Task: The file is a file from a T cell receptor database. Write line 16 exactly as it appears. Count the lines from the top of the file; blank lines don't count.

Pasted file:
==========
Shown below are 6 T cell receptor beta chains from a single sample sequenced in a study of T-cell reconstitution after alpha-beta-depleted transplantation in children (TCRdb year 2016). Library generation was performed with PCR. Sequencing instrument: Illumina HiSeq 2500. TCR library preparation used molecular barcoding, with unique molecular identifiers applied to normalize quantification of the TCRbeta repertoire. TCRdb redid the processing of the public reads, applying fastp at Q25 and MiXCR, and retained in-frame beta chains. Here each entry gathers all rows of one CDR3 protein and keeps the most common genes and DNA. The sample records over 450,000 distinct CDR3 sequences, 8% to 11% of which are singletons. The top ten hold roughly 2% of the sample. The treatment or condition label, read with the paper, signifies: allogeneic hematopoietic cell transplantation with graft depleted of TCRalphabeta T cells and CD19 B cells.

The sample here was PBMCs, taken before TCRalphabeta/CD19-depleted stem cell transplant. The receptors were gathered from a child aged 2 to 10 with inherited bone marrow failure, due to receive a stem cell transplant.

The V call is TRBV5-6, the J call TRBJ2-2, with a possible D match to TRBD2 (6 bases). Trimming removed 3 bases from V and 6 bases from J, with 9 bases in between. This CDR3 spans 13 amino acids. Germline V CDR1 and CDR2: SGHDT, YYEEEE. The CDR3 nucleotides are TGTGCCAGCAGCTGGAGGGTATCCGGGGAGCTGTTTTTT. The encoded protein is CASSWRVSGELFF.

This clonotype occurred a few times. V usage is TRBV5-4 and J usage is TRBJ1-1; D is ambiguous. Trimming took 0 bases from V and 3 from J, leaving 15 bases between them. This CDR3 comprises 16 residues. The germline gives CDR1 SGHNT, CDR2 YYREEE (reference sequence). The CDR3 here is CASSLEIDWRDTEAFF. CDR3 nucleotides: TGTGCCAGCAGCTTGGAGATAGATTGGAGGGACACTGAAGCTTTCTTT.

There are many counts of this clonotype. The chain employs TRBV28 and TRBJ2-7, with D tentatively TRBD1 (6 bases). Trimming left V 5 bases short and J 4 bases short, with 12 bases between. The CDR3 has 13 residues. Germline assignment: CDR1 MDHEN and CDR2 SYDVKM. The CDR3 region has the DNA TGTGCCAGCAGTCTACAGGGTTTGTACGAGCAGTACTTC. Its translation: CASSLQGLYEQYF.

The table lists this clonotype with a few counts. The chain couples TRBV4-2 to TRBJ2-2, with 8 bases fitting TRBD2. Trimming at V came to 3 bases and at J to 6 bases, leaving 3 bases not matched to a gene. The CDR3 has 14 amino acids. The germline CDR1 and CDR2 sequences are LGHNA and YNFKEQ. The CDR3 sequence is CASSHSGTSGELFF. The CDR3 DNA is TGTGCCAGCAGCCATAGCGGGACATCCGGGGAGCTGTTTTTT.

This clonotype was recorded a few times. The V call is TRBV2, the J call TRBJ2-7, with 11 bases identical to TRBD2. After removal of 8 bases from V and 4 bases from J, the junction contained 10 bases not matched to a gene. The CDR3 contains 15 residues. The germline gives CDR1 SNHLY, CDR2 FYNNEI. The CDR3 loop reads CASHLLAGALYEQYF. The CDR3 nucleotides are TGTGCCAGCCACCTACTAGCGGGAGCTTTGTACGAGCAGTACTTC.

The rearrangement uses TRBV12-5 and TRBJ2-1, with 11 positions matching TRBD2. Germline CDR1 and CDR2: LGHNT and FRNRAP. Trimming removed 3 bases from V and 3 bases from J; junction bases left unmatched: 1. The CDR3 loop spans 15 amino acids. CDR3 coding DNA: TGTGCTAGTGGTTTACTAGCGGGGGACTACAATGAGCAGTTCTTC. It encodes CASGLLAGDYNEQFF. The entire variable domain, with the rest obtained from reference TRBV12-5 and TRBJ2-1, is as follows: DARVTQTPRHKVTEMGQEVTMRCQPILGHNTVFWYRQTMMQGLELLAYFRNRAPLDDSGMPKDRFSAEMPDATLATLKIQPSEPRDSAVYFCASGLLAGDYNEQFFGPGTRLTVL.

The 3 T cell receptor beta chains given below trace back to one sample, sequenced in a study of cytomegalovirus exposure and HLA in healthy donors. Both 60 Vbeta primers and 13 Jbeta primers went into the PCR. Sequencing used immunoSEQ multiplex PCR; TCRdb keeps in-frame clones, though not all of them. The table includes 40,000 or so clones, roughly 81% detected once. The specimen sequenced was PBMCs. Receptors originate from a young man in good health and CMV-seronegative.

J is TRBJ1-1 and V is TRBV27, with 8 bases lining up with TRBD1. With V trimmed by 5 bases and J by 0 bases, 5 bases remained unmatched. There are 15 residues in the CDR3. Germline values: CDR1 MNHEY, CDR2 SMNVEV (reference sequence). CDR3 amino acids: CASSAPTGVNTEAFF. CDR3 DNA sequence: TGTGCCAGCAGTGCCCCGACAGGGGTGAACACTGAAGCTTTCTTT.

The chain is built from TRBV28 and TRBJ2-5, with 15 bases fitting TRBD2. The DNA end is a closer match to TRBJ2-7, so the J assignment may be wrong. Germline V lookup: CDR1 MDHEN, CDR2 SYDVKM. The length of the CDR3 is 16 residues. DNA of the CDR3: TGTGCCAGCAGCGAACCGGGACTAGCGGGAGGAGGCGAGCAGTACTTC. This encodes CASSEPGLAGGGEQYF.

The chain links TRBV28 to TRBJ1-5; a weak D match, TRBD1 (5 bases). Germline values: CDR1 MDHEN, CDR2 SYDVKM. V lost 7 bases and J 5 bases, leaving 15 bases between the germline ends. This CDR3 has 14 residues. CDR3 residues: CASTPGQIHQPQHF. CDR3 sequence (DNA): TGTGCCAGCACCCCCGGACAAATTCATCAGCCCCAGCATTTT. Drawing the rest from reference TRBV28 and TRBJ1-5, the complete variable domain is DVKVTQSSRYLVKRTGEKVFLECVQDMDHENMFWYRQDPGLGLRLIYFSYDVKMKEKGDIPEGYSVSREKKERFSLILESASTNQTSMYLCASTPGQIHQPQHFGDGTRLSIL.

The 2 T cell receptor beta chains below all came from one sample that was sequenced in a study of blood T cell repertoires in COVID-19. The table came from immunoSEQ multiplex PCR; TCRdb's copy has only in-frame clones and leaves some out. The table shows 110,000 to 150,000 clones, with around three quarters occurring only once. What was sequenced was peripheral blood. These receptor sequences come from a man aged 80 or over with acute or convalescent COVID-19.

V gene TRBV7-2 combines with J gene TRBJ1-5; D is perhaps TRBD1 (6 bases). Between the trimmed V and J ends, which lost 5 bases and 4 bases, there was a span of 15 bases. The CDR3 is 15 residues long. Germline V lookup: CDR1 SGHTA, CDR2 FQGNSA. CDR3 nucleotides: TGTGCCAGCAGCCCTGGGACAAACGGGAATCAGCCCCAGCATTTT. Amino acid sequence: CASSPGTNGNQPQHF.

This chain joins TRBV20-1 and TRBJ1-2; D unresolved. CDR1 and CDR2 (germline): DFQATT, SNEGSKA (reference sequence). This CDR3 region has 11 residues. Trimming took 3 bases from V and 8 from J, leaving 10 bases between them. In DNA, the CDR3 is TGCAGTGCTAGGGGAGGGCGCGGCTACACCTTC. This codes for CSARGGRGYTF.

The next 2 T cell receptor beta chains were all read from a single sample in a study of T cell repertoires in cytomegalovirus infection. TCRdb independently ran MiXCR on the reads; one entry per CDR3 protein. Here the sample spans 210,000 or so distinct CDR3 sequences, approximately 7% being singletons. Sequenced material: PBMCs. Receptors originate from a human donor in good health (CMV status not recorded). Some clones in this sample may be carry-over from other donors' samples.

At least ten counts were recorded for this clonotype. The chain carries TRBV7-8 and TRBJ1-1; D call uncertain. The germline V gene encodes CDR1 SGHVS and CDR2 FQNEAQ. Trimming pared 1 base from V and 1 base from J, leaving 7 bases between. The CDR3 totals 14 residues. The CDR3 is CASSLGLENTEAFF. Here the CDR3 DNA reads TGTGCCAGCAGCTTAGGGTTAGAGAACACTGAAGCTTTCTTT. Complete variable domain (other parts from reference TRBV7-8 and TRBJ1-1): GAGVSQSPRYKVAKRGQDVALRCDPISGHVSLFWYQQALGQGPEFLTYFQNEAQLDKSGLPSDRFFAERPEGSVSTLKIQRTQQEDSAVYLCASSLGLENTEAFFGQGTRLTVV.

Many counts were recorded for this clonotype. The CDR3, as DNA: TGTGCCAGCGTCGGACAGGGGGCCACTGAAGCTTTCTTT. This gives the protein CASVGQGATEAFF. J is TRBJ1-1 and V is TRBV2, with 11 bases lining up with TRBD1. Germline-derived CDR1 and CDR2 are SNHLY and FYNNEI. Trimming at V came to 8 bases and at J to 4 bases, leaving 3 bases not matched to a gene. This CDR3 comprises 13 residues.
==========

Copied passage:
The next 2 T cell receptor beta chains were all read from a single sample in a study of T cell repertoires in cytomegalovirus infection. TCRdb independently ran MiXCR on the reads; one entry per CDR3 protein. Here the sample spans 210,000 or so distinct CDR3 sequences, approximately 7% being singletons. Sequenced material: PBMCs. Receptors originate from a human donor in good health (CMV status not recorded). Some clones in this sample may be carry-over from other donors' samples.